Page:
A couple of weeks ago, we passed the one-year anniversary of having adopted Ella, a red-nosed pit bull mix whose first year and a half were spent at a dog pound, an SPCA shelter, and, for a brief time, a first family who returned her emaciated, ill, and scared.

Since joining our family, she has also joined our Saturday farmers’ market trips. In the early days, she would stay close, at least twice pressing to our legs with shaky overwhelm until we led her back to the car and home to decompress.

In recent weeks, a number of people have remarked on her transformation. Where once there was a shy and nervous pup, there is now a sense of freedom and safety. She pulls us up the alley toward the vendors making up the small pop-up village of food growers and product producers. She has a special little bounce for when she sees market manager Connie or her daughter. Though her distrust of men lingers is much of the rest of the world, at the market, she has come to eagerly accept the treats we hand to the men who ask permission to meet her; this past Saturday, she immediately curled around to rest her back against the legs of one such man.

While there are some new vendors and new shoppers, there’s not been a substantive shift at the market in the year since Ella started going. Instead, it’s been her decreasing fear as she’s learned more about where she can expect safety and care – where she can trust her surroundings and herself in her surroundings.

This time of year not only now marks Ella’s Gotcha Day (as my friend Cristina calls it); it has also long marked my career transition into coaching. This July marks nine years since I hired my first mentor coach and joined my first training program; a couple more weeks and it will be nine years since I first sat across the table from an official coaching client, putting the tools I was learning and honing to immediate use.

Over these nine years, I’ve occasionally asked myself if the “business” in my self-appointed moniker of business & empowerment coach still fits me as snugly as it once did, in those early days of transitioning from my last business – a micro-business consultancy – to coaching.

And then I think of the many people who I’ve been lucky enough to coach, people who Ella brings to mind for the way they, too, have found their ease and place due to shifting their relationships with fear.

Sure, there are technical skills and logistical details to starting and growing a business – or a career of any sort. Yet what I’ve noticed – in myself and others – over all these years is that those tend not to be the most stubborn obstacles. It’s the fear and the stories of limitation, rejection, and failure (and, also, sometimes the daunting stories of success) that act as rebar-reinforced walls to a person’s professional contribution to their unique Life Well Lived. I delight in co-creating the sledgehammers that smash holes into those walls.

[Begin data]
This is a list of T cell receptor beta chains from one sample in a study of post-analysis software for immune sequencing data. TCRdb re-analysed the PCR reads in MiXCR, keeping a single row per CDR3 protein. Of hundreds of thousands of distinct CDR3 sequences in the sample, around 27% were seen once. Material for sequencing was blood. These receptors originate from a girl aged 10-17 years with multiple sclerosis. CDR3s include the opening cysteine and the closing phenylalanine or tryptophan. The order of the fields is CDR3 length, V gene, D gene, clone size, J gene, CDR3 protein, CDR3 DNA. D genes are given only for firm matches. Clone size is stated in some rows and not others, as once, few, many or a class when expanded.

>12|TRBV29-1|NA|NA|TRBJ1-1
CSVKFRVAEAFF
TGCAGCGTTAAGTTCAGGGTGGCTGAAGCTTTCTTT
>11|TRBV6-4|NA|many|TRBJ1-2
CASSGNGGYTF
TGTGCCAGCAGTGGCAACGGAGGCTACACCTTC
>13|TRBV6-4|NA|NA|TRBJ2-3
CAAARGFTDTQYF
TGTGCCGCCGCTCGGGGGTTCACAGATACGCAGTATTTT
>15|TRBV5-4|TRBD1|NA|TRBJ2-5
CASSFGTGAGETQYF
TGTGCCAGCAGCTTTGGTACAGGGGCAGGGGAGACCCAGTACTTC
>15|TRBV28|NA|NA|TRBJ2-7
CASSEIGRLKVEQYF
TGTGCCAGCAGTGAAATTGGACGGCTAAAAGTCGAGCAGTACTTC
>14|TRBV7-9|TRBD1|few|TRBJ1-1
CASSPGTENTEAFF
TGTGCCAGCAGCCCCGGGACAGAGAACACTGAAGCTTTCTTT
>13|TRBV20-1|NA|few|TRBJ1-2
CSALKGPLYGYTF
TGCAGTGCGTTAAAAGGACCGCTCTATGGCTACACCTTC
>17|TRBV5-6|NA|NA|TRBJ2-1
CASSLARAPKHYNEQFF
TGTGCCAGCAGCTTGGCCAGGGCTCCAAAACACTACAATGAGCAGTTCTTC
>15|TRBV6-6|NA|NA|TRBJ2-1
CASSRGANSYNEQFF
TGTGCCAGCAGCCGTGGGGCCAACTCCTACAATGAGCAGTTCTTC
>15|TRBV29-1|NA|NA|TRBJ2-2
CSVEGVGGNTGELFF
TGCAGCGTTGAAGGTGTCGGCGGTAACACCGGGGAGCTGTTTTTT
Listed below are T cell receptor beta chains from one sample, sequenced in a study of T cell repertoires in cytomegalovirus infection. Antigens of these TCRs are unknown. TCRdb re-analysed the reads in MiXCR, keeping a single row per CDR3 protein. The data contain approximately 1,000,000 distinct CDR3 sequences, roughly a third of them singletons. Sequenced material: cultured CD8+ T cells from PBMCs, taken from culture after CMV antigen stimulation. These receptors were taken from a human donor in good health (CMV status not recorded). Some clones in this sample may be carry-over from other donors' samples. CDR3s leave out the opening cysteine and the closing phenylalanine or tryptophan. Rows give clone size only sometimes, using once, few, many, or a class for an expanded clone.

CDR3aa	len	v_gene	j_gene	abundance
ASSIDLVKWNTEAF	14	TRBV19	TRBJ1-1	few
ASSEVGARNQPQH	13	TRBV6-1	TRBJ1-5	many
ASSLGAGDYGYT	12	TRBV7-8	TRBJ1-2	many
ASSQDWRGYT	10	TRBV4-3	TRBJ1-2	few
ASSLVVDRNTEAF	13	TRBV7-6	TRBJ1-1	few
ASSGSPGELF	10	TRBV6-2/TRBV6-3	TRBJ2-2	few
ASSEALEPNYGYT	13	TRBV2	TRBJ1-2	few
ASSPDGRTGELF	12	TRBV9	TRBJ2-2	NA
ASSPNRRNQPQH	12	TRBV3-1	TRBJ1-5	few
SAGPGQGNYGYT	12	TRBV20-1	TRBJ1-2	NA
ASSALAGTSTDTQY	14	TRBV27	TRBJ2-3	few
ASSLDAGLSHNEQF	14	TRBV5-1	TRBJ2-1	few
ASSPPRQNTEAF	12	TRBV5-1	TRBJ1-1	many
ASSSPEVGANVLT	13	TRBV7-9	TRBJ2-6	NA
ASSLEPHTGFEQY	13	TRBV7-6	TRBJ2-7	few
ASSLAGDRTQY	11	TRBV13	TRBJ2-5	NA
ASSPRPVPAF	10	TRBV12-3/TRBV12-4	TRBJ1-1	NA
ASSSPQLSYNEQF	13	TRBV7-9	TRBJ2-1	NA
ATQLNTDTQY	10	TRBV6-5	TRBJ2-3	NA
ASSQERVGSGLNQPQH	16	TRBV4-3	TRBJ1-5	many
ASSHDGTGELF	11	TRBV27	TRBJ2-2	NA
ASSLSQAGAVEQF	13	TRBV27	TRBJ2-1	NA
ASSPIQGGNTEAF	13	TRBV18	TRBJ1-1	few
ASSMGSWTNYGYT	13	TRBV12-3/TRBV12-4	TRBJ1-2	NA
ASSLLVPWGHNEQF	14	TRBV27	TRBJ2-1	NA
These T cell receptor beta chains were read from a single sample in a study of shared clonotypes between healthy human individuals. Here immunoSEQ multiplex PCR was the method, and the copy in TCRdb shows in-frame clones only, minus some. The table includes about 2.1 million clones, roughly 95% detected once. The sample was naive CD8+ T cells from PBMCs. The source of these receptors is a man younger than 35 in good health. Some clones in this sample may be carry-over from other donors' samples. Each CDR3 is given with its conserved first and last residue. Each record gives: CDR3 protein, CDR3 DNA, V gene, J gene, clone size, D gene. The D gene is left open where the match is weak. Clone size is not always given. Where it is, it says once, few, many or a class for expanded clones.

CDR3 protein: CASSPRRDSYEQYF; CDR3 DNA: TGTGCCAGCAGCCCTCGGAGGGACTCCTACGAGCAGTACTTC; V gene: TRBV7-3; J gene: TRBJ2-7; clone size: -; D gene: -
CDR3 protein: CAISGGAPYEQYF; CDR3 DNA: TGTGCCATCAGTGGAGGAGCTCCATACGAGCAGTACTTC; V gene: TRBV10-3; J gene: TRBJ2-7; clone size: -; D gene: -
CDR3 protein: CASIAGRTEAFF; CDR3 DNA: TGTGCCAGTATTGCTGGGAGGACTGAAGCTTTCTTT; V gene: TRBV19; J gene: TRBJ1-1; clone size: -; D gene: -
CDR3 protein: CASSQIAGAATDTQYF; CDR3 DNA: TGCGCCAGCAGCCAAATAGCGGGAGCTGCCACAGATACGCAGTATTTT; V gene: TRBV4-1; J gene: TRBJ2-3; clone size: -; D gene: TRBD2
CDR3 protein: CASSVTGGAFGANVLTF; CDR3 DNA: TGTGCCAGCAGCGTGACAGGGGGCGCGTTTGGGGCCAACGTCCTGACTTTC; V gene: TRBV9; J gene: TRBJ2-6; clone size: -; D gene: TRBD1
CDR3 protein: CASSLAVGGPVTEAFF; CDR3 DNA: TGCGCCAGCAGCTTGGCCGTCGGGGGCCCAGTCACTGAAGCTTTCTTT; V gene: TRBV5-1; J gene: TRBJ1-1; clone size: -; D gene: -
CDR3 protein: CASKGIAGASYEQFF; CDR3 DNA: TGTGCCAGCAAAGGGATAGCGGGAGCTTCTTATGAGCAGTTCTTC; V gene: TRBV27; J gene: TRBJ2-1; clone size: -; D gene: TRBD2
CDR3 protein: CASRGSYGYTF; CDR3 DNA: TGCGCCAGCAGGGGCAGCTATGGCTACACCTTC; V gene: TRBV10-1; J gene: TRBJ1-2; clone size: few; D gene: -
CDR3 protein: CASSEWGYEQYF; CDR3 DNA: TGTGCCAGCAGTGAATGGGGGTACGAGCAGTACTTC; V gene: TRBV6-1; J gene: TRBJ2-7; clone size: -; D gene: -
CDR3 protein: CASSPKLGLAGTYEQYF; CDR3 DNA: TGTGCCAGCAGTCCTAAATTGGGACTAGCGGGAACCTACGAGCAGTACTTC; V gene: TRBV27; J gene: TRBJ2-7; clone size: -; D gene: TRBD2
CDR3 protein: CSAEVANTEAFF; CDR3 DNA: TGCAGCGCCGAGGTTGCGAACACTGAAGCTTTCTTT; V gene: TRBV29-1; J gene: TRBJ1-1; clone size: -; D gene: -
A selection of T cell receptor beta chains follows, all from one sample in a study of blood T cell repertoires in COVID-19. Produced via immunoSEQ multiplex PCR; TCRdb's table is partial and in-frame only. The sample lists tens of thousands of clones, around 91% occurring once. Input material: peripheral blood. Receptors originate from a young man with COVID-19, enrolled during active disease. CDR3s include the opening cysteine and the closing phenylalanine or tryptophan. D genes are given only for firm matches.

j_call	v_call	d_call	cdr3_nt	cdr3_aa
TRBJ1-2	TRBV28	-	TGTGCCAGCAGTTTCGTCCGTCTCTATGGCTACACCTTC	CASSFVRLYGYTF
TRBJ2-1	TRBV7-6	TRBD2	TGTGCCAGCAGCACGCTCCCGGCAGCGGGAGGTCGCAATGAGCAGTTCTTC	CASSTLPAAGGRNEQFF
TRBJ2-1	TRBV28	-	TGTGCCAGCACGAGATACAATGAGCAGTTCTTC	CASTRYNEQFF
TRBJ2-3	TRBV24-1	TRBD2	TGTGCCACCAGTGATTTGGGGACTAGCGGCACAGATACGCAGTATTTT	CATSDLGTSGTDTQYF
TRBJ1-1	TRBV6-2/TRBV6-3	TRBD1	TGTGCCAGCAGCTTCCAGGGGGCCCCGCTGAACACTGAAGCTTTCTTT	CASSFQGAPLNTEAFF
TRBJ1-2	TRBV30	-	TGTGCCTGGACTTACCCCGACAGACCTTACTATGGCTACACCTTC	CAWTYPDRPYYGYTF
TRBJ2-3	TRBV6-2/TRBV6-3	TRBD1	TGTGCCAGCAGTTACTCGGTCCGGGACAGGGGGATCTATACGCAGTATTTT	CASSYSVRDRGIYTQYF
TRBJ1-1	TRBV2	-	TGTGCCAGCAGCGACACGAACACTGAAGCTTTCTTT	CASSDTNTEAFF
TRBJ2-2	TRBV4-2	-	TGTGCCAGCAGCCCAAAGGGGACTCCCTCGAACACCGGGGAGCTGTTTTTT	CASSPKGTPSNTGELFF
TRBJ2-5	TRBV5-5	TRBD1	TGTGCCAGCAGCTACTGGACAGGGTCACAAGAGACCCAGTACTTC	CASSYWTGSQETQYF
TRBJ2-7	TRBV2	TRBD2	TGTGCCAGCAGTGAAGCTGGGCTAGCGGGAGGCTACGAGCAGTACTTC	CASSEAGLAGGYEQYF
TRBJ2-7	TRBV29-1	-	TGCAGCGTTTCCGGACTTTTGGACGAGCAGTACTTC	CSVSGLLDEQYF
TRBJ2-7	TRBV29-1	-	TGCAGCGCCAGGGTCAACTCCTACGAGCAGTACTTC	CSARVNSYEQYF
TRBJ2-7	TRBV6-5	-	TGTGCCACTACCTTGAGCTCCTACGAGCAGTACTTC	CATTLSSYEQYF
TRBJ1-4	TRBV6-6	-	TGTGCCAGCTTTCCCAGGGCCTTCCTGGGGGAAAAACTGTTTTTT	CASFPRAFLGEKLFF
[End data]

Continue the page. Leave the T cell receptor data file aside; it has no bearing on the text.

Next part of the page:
There’s another reason I keep coming to a “yes” when I question calling myself a business coach. It’s also demonstrated by the farmers market, a place where vendors have chosen the labor of living their ethics, not just in their private lives but also as their means of making a living.

Last fall, Theresa and I went to visit Restoration Acres, a farm that raises the pork, chicken, and turkey that makes up much of our omnivory. The farm tour took us through acres of pasture where pigs forage and comfy spaces where mama pigs build straw nests to corral their newborns. Chatting with Matt, who runs the farm with his wife Rachel, on the way back to the picnic area for a brown-bag community gathering, we talked about our decision to be conscious omnivores rather than vegetarian.

Matt said something like, “Most people just don’t understand how interconnected the whole thing is,” as in, the animals and the plants, the fields and the insects, and yes, the humans, too. After 10,000 years of farming, the farmers and their plants and animals have grown together into a symbiosis… at least when farmers make profit the handmaiden of ethics instead of sequestering ethics in the back of the pantry with the 5-year-old canned peas and desperation-only can of Spam.

Not only do I find it personally gratifying – downright exciting, truthfully – to support those who are building their careers around their core values (an intimate and lovely approach to challenging the profit-above-people norms in which we live); I also find it heart-filled to discover just how holistic this work is.

Time and again, I’ve seen that when people shrink the boulders of fear into manageable pebbles, it also opens them up in other places in their lives. People who came to me for professional coaching found more space in their lives for their families, more depth in themselves for their loved ones, more generosity in themselves for themselves…

And so yes, after nine years, I can again affirm and stand in my role as a business & empowerment coach, a coach to those who are set on something bigger, something badder, something more aligned, something more them.

If you’re curious about whether sneaky fear is feeding you lines about limitations, get in touch, wouldja? The world needs your unique contribution.

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